There is something for everyone in here, but as with most short story collections perhaps not everything will be for everyone. Stories that although are well written, don’t quite make that connection. There’s historical, contemporary and futuristic tales in fantasy, science fiction, horror, historical and more. Topics such as capitalism and child abuse are discovered. Not be shelved in the children’s section next to the original. And most of the characters from Hatter to Cheshire, The Jabberwock, and even the more obscure Walrus, appear in one form or another across these tales. For me there were many more hits than misses and I will mention a few of the hits next. 
First up is the author I was most familiar with – MR Carey with There Were No Birds to Fly. The tonal similarity with his other works was apparent. That apocalyptic creepiness. Oddly this was the least recognisable in terms of its connection to the original, until the very end. Carey shows that being inspired by something can still lead to a highly original story. 
Next was Genevieve Cogman. I was aware of her and have her Invisible Library series waiting on my TBR. Her tale The White Queen’s Pawn had a wry and dark humour, and a be careful what you wish for moral. I definitely plan to bump her tales up the list. 
And the stand out for me was Cavan Scott’s Dream Girl. I won’t mention the genre as that is sort of a spoiler in itself but it was perfection. It reminded me of  the Wizard of Oz/Wicked retelling and I would love to be able to read a longer work based on what this becomes at the end of the story. 
Thank you to Titan for the gifted review copy and to editors Marie O’Regan and Paul Kane for bringing this together. Do check out the rest of the blog tour stops to see which stories stood out to everyone else. 

New Suns – Speculative Fiction by POC collection – Blog Tour Book Review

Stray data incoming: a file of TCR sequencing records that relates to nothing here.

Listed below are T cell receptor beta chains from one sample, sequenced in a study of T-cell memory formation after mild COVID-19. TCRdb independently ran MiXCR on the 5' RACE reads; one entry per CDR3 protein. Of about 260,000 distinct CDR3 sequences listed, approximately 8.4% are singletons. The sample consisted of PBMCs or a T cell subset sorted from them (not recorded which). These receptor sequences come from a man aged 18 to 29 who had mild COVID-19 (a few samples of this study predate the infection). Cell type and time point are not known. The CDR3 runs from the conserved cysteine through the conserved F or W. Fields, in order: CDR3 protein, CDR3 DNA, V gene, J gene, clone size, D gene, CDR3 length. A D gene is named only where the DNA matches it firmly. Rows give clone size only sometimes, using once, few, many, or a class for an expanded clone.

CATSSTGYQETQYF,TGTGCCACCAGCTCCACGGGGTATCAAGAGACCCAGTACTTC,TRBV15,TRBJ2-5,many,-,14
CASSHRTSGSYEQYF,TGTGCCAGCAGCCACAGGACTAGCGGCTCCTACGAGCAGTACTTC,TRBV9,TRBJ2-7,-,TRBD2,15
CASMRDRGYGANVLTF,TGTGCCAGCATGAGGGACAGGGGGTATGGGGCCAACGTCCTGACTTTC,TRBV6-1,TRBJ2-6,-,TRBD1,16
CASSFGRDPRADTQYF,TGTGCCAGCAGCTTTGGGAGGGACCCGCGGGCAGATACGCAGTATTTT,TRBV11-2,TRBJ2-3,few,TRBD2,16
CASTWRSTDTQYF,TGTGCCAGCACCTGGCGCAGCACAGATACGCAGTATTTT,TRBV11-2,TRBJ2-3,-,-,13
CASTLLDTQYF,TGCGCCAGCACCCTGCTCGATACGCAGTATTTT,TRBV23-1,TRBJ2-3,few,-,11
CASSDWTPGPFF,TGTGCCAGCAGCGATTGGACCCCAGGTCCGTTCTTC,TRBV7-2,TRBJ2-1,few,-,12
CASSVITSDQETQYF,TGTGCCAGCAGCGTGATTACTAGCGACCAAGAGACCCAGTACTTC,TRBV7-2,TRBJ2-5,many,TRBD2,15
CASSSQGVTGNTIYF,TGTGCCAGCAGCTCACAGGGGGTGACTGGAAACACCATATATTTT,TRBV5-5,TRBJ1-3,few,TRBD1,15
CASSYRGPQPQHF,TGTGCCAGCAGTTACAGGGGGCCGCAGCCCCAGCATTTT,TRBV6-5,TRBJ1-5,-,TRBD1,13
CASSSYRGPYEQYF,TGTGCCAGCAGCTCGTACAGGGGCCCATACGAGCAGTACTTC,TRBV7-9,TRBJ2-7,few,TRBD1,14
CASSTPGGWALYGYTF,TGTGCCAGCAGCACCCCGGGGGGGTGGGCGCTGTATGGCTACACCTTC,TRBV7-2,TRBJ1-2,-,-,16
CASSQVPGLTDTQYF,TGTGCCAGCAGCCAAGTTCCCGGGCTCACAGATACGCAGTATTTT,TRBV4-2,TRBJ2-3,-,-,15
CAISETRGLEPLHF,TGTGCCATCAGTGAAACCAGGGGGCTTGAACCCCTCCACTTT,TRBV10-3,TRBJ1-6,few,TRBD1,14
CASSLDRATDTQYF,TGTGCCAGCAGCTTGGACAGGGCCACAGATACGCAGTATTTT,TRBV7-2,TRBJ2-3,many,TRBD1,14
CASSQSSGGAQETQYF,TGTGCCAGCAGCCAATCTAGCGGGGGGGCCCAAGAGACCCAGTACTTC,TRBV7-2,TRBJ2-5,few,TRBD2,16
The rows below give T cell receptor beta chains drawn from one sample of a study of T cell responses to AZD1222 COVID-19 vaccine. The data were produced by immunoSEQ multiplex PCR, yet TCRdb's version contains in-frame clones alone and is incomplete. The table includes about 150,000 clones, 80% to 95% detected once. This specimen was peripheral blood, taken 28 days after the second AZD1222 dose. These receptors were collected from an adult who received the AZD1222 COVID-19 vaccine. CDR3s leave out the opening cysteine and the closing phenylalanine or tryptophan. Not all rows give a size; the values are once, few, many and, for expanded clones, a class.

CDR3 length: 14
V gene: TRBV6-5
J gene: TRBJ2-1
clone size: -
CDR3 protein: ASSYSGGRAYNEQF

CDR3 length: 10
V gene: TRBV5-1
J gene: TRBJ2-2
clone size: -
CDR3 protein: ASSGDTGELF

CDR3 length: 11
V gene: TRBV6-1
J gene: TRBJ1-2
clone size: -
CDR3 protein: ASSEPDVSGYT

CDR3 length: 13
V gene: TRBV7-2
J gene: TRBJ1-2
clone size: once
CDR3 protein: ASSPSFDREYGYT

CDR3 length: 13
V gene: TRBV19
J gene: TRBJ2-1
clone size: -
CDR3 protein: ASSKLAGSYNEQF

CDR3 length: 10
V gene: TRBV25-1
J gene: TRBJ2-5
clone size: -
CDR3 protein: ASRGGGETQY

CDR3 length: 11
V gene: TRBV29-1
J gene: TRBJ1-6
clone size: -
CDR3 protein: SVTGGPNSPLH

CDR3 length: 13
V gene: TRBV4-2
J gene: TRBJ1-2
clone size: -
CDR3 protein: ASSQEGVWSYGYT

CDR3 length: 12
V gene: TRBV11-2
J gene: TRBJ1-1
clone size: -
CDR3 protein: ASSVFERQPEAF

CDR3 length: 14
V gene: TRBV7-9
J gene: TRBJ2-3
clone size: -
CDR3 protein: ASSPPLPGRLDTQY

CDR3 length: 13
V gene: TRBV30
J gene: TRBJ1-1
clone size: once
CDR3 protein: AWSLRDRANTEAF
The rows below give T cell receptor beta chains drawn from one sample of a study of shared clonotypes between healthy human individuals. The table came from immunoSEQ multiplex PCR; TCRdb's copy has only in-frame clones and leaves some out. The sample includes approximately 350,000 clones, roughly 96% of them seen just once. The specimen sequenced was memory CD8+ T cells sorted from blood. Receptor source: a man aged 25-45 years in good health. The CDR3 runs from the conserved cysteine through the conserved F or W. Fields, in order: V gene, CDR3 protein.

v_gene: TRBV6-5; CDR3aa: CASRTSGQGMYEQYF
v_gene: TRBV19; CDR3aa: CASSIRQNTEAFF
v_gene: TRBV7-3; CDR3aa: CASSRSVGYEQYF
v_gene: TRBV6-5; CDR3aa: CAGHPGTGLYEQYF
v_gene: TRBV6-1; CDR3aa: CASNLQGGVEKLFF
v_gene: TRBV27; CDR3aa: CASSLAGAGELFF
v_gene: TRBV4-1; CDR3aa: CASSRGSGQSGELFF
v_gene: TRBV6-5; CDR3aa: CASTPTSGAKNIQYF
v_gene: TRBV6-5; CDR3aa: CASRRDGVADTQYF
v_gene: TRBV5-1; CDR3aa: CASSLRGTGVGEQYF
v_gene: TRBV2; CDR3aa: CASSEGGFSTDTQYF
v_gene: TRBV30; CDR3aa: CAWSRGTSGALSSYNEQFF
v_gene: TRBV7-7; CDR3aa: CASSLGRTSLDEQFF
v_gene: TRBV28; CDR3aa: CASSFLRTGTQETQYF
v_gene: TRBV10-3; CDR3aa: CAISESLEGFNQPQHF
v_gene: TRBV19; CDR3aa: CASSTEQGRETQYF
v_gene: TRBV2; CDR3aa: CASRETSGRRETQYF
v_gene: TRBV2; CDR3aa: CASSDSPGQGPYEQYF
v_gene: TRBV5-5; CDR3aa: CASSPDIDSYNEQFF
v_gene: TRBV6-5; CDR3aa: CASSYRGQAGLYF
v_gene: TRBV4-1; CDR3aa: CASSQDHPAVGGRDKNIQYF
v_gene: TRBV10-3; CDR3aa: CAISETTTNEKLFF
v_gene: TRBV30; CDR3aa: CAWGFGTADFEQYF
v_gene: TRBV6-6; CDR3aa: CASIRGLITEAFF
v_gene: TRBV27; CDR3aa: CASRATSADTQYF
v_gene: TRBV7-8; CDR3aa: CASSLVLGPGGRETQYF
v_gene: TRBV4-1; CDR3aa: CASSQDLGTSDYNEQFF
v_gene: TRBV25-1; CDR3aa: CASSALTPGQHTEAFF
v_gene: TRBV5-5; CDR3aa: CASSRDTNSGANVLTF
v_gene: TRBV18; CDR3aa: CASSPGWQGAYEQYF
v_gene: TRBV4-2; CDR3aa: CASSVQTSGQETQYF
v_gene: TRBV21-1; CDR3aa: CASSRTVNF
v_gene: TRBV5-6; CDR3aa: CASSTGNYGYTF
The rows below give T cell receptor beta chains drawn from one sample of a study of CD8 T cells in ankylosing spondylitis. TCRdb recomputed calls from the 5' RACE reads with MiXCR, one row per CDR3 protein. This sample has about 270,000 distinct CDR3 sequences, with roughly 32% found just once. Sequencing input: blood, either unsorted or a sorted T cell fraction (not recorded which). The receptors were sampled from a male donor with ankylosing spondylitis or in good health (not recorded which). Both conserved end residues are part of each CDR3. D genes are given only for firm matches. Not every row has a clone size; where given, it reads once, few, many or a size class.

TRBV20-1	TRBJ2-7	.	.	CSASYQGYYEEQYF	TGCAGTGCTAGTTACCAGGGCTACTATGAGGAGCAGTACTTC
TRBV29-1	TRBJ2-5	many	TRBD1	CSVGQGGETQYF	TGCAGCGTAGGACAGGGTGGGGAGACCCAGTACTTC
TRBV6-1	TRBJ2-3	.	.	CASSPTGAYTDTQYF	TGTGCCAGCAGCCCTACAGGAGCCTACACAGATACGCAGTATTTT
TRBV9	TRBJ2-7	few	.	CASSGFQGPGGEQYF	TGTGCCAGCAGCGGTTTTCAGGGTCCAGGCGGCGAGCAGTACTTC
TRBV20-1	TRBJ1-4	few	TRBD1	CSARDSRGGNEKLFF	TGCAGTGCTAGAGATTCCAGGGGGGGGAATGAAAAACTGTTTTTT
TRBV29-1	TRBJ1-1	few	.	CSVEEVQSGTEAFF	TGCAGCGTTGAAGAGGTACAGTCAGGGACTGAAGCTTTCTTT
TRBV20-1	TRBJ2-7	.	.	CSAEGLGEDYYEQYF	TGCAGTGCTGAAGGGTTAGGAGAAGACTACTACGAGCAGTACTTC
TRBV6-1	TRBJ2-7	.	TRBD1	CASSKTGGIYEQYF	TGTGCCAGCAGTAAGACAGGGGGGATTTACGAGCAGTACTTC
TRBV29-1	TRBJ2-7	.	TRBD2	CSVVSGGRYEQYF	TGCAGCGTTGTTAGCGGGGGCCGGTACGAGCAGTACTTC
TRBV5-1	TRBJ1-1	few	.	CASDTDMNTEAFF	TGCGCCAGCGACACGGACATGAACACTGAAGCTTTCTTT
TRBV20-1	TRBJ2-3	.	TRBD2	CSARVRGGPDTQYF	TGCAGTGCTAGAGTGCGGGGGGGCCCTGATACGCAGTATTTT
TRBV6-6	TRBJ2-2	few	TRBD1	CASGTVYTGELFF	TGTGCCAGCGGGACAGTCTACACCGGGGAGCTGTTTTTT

Synopsis

“There’s nothing new under the sun, but there are new Suns,” proclaimed Octavia E. Butler.

New Suns: Original Speculative Fiction by People of Colour showcases emerging and seasoned writers of many races telling stories filled with shocking delights, powerful visions of the familiar made strange. Between this book’s covers burn tales of science fiction, fantasy, horror, and their indefinable overlapping. These are authors aware of our many possible pasts and futures, authors freed of stereotypes and clichés, ready to dazzle you with their daring genius.

Unexpected brilliance shines forth from every page.

What I Thought

As with any short story collection there will be stories that you love, many that you like and a couple that just don’t quite hit the spot (at the time of initial reading at least). When the former two outweigh the latter you are onto a winner and that was the case here.

Speculative fiction is always as much about the here and now as it is about visions of the future. A number of the stories provide such good political commentary that Trump will want their authors federally investigated! Three Variations on a Theme of Imperial Attire (E. Lily Yu) – a take on the Emperors New Clothes conjured up scary naked visions I didn’t really want but provided brilliant political satire.

The stories were an eclectic mix which is what you hope to get with mixed representation. Here we also had mixed presentation. From an euthanasia tourist holiday infomercial script to fairytales, ghost stories, gang warfare – there is something to suit everyone. I guess I was expecting a little more straight science fiction but enjoyed the variety of fantasy and slightly more contemporary feeling pieces. Even the couple of stories that didn’t quite hit the spot for me were lyrically written and just because the meaning was not immediately apparent to me doesn’t mean they won’t jump out at someone else. As readers we bring so much to what we read and current preoccupations jump out more readily.

My two favourite stories were:

The Freedom of the Shifting Sea (Jaymee Goh). With echoes The Shape of Water this is a f/f love story with feminist themes.

The Virtue of Unfaithful Translations (Minsoo Kang) is written as an historical paper on a peace treaty orchestrated by two translators who don’t quite translate what is being said by the violent rulers going head to head. I particularly liked the add on commentary about not looking enough at the female perspective and I’d actually really want to read the translators story in real time.

Do you like reading short stories about the macabre and unusual? Then pick up New Suns and step into the unknown.

Check out the rest of the blog tour and see which stories other people highlighted.

I was gifted my copy of New Suns for the purposes of providing an honest review. All opinions are, as ever, my own

%d bloggers like this: